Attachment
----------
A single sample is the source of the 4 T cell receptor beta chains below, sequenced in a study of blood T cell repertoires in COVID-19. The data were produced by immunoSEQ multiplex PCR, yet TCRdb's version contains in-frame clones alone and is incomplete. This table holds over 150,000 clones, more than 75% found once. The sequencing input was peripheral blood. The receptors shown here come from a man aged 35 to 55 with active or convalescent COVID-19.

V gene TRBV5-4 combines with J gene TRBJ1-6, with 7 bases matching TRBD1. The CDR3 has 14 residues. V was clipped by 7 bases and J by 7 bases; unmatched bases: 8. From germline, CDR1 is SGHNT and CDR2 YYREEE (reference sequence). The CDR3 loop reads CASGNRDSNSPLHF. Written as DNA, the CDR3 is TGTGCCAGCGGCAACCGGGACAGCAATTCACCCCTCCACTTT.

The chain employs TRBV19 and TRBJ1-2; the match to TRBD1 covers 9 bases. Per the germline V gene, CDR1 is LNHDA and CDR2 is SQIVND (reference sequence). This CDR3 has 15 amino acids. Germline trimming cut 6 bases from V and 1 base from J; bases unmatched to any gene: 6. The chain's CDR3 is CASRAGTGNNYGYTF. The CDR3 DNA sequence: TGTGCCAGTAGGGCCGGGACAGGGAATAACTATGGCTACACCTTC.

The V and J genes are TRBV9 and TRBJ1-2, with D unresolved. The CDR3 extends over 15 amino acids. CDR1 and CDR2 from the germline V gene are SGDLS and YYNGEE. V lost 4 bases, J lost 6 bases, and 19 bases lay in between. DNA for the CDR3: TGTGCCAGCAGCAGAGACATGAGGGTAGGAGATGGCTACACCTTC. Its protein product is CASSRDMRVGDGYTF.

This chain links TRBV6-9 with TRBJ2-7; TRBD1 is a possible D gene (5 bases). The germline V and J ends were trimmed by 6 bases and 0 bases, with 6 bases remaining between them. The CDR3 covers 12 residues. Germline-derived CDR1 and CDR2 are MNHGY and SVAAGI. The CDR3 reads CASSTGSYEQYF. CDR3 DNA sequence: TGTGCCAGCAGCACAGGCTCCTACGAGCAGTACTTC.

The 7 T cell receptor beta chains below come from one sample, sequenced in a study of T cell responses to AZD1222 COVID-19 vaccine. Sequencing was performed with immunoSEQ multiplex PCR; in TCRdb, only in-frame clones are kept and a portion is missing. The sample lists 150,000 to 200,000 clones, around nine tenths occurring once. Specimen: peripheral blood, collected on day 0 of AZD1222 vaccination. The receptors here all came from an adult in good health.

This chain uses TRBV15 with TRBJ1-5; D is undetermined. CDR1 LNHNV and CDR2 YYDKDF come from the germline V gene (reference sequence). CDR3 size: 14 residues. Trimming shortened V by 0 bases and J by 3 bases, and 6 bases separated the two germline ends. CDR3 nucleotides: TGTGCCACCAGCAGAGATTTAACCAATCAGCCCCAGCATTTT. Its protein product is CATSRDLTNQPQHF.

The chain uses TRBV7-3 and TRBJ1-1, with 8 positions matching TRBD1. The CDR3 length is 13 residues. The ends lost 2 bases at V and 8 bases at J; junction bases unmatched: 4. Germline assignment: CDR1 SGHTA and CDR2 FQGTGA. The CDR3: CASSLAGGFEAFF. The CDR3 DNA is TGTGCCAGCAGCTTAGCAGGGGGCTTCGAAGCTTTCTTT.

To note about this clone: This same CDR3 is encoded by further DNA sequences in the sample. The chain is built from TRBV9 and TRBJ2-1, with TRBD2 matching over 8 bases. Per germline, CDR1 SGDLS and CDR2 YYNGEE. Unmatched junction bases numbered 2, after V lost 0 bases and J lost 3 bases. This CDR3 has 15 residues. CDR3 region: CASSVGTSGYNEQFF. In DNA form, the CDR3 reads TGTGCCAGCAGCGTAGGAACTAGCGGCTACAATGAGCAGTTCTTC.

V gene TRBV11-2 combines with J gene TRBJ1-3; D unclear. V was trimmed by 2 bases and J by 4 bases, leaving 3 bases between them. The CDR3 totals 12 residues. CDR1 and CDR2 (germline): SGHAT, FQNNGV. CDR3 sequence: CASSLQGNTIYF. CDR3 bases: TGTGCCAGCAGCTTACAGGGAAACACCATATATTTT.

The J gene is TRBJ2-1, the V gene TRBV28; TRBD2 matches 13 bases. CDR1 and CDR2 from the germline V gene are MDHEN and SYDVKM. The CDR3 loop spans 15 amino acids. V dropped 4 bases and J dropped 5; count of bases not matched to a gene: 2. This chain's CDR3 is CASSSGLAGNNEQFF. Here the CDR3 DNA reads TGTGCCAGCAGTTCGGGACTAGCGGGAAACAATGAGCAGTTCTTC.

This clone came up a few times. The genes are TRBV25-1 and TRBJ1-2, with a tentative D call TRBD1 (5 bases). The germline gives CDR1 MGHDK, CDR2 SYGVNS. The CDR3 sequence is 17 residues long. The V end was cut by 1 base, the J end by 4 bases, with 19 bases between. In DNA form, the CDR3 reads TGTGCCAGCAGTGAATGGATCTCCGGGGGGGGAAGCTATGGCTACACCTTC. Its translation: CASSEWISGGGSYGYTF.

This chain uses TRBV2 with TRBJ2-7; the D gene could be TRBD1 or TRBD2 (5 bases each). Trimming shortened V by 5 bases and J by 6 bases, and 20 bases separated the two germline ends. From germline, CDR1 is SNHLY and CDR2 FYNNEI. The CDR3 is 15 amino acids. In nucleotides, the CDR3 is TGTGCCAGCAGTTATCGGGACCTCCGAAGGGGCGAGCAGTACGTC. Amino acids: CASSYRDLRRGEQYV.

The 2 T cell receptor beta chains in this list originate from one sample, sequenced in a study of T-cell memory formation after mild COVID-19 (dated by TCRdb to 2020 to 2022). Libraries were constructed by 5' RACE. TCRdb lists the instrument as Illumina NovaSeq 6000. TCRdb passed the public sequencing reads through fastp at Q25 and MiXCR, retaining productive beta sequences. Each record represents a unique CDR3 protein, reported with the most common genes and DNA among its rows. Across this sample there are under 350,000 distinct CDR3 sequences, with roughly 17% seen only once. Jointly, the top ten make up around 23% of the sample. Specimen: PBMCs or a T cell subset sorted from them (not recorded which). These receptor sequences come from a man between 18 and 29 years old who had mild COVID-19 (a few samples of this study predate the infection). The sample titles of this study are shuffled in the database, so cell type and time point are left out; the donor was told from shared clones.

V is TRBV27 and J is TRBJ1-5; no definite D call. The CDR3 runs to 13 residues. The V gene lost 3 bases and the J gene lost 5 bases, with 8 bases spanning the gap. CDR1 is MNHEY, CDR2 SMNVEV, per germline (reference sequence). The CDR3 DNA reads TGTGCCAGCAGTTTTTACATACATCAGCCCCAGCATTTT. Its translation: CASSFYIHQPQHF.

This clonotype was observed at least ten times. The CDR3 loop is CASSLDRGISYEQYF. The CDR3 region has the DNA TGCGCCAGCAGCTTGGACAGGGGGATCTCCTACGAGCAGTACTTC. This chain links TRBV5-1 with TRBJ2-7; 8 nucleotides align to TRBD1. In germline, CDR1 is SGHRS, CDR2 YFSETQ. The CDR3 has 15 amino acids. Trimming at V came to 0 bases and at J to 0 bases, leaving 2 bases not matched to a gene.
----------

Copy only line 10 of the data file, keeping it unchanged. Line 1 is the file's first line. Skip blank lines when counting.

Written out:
V gene TRBV11-2 combines with J gene TRBJ1-3; D unclear. V was trimmed by 2 bases and J by 4 bases, leaving 3 bases between them. The CDR3 totals 12 residues. CDR1 and CDR2 (germline): SGHAT, FQNNGV. CDR3 sequence: CASSLQGNTIYF. CDR3 bases: TGTGCCAGCAGCTTACAGGGAAACACCATATATTTT.